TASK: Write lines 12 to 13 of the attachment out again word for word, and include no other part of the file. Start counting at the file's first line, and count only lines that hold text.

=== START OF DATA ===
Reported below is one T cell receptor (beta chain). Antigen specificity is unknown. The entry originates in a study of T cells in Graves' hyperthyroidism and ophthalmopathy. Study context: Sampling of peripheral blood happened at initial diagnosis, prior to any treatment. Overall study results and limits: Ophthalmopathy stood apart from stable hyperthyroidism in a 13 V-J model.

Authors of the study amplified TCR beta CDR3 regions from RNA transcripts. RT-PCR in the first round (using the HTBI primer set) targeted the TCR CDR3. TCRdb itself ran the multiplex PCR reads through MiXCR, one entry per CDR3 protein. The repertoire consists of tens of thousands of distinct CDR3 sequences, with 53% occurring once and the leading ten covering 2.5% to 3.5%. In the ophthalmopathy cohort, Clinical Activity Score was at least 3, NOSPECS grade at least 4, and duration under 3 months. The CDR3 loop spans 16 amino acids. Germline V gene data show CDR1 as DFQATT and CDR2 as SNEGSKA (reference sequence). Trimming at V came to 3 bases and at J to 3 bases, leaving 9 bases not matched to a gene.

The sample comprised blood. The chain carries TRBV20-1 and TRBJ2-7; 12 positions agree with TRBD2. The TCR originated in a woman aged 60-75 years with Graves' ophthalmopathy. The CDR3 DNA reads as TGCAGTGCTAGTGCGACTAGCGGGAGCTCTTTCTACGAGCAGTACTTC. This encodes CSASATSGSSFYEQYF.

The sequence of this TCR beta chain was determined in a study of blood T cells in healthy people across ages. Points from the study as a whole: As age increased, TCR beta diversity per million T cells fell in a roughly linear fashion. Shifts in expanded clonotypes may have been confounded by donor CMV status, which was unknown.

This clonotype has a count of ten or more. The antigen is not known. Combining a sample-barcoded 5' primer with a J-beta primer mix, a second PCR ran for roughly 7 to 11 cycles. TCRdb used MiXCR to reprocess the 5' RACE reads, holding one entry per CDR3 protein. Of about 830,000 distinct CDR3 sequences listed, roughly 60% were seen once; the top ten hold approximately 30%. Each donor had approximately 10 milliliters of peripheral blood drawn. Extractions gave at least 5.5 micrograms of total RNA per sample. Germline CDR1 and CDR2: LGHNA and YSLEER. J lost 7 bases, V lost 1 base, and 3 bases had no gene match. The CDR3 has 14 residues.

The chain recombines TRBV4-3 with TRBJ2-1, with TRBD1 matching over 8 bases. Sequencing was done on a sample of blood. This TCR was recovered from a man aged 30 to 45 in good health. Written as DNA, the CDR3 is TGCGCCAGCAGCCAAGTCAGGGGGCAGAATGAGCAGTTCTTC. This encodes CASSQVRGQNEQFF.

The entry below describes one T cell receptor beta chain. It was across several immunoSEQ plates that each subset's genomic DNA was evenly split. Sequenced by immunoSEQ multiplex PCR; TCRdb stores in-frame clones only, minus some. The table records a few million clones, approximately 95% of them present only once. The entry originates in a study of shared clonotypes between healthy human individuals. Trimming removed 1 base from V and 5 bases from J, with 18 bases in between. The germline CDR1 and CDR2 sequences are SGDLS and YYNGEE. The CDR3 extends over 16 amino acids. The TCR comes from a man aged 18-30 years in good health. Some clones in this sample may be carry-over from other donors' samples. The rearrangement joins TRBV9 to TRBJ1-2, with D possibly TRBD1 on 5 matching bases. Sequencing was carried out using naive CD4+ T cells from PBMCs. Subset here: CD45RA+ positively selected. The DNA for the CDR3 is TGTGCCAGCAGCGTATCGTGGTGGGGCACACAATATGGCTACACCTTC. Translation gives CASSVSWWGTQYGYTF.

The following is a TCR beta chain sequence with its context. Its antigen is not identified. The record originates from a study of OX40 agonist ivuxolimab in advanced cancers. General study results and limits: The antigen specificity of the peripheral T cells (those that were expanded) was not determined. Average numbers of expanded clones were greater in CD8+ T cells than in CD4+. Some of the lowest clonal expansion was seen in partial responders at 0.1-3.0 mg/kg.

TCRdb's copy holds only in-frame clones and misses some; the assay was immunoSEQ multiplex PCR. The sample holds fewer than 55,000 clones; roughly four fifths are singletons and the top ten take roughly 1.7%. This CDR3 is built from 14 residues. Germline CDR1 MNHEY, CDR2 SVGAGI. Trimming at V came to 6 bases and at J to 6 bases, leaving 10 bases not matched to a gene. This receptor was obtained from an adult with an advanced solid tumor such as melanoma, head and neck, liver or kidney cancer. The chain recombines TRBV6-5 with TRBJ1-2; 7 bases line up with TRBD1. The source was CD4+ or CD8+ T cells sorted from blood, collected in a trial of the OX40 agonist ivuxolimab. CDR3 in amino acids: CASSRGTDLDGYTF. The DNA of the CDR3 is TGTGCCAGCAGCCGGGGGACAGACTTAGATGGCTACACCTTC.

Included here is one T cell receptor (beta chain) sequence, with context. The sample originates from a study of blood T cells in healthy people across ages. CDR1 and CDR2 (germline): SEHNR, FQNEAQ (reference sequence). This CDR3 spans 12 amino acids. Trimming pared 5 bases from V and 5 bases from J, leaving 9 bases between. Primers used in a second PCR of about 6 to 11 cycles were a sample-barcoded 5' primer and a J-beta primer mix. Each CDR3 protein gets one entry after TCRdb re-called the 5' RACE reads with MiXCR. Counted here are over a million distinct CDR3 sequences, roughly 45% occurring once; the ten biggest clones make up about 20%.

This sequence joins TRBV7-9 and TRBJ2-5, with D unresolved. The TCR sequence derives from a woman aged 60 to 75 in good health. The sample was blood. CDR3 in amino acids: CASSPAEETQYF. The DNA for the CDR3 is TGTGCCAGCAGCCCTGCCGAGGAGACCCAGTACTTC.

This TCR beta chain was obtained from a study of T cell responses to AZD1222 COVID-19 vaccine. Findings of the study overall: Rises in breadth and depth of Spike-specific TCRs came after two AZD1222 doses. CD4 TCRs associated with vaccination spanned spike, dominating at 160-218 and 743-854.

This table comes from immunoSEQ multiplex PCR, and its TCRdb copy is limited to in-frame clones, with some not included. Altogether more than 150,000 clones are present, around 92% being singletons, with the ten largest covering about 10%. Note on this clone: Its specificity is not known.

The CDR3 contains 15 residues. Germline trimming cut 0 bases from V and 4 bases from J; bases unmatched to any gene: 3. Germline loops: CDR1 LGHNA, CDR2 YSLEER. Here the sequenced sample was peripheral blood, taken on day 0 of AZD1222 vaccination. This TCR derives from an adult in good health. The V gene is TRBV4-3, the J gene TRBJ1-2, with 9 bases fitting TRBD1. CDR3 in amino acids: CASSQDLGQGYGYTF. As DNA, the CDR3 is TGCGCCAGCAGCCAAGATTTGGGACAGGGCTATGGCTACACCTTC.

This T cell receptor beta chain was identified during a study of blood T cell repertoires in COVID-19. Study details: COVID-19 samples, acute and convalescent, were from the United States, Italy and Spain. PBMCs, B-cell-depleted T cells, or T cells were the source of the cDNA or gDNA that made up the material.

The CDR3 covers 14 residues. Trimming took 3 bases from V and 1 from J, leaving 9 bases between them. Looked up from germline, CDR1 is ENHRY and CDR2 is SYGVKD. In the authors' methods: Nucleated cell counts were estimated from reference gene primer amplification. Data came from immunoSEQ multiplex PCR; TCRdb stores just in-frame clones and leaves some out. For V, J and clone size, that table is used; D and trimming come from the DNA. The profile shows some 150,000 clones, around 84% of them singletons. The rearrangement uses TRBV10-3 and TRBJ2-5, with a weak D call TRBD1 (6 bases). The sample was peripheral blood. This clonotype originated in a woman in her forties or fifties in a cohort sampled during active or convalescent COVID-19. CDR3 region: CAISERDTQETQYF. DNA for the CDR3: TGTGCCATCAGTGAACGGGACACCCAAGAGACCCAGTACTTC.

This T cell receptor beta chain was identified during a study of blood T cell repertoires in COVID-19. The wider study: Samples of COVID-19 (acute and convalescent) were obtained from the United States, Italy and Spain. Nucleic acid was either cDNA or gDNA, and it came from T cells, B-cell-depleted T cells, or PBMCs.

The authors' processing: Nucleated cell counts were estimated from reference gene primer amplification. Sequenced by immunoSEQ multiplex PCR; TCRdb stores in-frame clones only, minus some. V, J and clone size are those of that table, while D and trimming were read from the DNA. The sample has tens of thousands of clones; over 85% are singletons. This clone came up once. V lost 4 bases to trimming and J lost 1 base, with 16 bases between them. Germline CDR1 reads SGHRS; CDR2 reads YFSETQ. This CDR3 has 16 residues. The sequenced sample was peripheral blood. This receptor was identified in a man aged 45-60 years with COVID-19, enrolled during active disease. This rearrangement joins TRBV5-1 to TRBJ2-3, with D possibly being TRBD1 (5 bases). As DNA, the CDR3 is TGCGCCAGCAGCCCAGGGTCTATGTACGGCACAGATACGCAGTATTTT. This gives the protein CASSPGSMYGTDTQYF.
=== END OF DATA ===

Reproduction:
This TCR beta chain was obtained from a study of T cell responses to AZD1222 COVID-19 vaccine. Findings of the study overall: Rises in breadth and depth of Spike-specific TCRs came after two AZD1222 doses. CD4 TCRs associated with vaccination spanned spike, dominating at 160-218 and 743-854.

This table comes from immunoSEQ multiplex PCR, and its TCRdb copy is limited to in-frame clones, with some not included. Altogether more than 150,000 clones are present, around 92% being singletons, with the ten largest covering about 10%. Note on this clone: Its specificity is not known.